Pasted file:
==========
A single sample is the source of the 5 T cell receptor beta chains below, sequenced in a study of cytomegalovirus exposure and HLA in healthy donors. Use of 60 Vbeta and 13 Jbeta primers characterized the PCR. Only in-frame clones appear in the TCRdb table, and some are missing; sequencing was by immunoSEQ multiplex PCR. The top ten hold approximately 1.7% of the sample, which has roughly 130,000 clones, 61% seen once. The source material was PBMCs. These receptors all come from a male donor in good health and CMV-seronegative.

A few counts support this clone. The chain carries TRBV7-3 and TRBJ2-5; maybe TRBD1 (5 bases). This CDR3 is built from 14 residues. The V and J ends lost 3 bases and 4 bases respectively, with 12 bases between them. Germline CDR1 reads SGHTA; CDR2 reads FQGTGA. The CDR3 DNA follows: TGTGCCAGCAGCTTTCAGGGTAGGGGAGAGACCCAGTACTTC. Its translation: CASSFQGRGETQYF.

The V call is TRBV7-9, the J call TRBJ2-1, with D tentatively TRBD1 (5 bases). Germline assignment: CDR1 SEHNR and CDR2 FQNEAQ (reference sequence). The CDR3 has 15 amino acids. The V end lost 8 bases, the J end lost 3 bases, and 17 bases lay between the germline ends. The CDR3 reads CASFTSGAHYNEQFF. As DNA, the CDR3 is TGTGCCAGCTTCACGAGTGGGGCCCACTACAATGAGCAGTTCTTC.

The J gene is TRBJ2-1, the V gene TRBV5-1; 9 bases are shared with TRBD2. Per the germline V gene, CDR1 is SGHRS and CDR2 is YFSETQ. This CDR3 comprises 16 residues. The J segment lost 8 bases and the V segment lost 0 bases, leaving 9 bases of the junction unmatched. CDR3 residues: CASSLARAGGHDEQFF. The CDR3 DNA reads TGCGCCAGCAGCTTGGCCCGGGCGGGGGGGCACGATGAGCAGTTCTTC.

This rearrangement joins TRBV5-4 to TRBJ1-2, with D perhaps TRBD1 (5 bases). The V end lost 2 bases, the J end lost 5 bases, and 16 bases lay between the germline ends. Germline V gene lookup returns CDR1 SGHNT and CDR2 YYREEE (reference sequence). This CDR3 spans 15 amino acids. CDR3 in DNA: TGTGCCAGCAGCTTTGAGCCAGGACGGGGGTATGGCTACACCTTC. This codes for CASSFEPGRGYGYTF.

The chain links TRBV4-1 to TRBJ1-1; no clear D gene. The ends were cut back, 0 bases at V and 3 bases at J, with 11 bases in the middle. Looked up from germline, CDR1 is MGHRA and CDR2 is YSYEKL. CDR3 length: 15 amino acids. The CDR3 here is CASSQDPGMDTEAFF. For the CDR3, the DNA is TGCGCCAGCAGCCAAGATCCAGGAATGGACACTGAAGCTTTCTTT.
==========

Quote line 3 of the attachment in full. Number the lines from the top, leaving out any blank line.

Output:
The V call is TRBV7-9, the J call TRBJ2-1, with D tentatively TRBD1 (5 bases). Germline assignment: CDR1 SEHNR and CDR2 FQNEAQ (reference sequence). The CDR3 has 15 amino acids. The V end lost 8 bases, the J end lost 3 bases, and 17 bases lay between the germline ends. The CDR3 reads CASFTSGAHYNEQFF. As DNA, the CDR3 is TGTGCCAGCTTCACGAGTGGGGCCCACTACAATGAGCAGTTCTTC.